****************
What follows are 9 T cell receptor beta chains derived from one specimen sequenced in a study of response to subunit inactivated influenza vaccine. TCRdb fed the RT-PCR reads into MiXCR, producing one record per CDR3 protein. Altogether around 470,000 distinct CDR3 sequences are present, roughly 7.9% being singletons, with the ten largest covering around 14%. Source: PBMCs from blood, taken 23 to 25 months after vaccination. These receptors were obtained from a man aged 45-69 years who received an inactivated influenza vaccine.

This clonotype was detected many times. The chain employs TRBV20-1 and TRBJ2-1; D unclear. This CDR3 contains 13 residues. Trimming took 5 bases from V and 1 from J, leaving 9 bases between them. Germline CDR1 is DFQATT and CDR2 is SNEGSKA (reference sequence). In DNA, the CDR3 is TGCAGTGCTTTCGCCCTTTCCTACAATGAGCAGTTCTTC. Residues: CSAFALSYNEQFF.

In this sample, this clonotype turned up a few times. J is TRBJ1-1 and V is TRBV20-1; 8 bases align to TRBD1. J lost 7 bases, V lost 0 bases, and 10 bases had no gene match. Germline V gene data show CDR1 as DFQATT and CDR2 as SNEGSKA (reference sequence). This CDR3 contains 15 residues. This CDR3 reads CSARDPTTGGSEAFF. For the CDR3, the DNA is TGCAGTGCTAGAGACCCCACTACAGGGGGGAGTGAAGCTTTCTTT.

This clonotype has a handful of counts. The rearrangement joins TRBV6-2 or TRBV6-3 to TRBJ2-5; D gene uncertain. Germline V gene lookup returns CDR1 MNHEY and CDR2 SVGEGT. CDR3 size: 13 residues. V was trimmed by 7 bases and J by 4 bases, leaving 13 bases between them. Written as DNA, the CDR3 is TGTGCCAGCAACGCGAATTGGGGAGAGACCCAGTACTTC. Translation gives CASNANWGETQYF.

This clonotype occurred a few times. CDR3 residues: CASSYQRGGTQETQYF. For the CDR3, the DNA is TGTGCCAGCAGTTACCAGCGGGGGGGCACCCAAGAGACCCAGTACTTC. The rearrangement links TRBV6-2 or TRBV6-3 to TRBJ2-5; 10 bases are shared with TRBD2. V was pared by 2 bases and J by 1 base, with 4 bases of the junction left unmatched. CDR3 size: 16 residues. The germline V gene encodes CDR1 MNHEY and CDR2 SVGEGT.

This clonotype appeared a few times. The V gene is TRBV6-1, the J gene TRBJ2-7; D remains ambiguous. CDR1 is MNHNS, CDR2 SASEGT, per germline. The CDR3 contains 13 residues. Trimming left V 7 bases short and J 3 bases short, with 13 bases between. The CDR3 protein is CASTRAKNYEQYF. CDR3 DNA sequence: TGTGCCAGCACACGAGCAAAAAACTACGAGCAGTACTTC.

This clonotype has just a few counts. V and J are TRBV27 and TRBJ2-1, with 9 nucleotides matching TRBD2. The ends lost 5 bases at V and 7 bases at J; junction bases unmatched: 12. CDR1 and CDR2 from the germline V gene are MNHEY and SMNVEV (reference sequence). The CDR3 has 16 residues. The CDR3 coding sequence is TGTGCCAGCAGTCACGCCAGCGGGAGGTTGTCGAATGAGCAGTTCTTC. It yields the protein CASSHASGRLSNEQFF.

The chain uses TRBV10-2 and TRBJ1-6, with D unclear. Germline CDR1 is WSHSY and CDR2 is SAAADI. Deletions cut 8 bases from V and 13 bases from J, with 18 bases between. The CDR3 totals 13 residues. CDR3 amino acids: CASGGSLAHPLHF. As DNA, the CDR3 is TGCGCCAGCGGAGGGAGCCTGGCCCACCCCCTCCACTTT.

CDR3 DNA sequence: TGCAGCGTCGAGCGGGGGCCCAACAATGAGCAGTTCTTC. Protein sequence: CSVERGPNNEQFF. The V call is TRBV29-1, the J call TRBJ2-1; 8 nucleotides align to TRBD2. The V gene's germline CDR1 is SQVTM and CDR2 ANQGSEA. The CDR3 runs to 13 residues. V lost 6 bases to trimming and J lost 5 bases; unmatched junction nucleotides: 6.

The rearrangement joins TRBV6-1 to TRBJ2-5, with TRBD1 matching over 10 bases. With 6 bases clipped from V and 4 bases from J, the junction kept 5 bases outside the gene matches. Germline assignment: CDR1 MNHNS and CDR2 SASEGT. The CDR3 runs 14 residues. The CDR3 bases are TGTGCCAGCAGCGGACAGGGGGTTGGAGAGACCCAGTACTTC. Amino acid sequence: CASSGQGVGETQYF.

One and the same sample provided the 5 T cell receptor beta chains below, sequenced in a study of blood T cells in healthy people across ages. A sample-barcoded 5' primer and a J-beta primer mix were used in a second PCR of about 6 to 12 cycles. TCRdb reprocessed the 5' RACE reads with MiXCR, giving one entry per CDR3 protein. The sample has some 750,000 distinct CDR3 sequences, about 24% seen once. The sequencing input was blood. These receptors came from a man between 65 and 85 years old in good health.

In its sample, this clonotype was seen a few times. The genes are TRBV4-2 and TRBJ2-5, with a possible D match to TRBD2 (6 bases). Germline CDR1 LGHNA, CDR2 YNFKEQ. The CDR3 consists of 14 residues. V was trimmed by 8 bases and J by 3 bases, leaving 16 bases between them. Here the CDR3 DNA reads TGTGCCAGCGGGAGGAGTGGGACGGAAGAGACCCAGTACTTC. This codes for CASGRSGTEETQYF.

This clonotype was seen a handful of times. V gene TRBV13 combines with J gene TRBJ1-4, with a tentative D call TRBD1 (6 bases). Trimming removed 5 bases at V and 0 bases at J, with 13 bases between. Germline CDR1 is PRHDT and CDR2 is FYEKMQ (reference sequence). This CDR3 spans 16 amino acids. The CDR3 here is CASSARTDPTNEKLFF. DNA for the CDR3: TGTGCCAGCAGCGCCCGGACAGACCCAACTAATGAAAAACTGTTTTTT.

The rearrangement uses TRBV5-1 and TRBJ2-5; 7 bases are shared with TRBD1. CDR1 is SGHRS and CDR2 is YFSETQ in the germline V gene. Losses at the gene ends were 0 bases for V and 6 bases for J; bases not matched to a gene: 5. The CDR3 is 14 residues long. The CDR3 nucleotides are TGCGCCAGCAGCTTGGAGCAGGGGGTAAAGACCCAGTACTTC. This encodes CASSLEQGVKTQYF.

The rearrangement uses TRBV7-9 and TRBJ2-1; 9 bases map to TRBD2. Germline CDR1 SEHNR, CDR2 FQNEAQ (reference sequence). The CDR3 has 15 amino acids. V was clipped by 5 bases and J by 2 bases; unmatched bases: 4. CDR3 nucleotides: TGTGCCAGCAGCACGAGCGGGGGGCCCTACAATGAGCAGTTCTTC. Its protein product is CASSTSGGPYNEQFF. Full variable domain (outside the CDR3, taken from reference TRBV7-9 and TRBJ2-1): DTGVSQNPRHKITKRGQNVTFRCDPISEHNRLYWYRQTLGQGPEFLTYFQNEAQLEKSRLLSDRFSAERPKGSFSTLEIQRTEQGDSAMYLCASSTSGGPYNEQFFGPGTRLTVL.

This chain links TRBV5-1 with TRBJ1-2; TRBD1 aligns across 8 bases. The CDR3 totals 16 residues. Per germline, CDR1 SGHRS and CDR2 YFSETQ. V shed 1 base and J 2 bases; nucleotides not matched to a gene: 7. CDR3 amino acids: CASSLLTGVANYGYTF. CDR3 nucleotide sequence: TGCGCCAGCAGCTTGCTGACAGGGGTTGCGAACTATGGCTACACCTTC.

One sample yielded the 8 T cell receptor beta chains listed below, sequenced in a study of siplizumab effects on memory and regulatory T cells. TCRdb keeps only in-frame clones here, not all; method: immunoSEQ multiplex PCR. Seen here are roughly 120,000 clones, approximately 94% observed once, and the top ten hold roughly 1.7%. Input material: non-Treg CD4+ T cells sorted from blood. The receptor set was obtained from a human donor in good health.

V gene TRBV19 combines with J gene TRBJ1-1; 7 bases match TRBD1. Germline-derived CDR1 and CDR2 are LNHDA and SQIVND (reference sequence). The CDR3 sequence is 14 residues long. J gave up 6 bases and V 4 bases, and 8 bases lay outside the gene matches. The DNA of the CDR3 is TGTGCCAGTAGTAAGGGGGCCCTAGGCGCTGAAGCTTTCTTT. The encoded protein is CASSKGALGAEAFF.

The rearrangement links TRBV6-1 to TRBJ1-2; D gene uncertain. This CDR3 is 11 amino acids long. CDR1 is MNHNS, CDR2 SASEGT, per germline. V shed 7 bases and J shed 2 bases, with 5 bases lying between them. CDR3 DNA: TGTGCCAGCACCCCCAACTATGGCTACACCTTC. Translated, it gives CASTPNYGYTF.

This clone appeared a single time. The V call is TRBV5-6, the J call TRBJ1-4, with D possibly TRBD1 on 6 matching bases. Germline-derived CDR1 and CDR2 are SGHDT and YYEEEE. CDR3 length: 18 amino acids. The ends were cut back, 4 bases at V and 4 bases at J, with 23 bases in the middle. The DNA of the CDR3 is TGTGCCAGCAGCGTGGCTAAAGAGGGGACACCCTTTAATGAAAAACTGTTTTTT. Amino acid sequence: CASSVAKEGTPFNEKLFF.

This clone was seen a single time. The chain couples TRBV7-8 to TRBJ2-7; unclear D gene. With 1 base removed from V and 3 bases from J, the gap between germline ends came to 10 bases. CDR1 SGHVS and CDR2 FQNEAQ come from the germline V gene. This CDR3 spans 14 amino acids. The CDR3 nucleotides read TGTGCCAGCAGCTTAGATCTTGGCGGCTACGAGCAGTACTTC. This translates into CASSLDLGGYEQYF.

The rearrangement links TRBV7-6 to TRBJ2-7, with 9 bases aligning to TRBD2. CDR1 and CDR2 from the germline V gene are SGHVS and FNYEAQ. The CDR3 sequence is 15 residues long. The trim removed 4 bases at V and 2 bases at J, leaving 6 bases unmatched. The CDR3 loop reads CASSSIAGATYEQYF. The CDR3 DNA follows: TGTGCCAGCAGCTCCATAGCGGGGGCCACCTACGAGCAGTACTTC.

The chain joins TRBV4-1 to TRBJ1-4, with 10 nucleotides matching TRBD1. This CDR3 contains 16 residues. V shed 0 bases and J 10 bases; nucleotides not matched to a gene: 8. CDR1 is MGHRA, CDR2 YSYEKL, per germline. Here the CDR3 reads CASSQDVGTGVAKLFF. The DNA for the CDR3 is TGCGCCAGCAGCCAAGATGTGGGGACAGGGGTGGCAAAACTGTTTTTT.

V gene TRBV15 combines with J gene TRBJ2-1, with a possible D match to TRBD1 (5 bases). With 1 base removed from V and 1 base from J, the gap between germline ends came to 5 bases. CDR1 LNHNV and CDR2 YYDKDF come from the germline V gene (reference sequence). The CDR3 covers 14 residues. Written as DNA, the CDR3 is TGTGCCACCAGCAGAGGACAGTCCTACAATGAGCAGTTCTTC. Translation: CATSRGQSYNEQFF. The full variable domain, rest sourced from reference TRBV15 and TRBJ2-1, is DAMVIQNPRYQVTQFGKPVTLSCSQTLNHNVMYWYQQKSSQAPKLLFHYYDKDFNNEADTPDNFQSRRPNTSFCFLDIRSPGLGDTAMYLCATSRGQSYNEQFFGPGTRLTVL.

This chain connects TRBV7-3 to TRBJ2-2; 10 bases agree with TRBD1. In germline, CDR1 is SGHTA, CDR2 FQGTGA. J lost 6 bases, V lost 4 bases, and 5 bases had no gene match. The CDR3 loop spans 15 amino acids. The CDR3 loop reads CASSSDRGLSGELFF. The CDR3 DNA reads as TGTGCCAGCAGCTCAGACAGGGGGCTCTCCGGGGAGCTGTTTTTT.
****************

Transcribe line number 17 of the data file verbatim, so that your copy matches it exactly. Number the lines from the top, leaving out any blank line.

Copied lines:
One sample yielded the 8 T cell receptor beta chains listed below, sequenced in a study of siplizumab effects on memory and regulatory T cells. TCRdb keeps only in-frame clones here, not all; method: immunoSEQ multiplex PCR. Seen here are roughly 120,000 clones, approximately 94% observed once, and the top ten hold roughly 1.7%. Input material: non-Treg CD4+ T cells sorted from blood. The receptor set was obtained from a human donor in good health.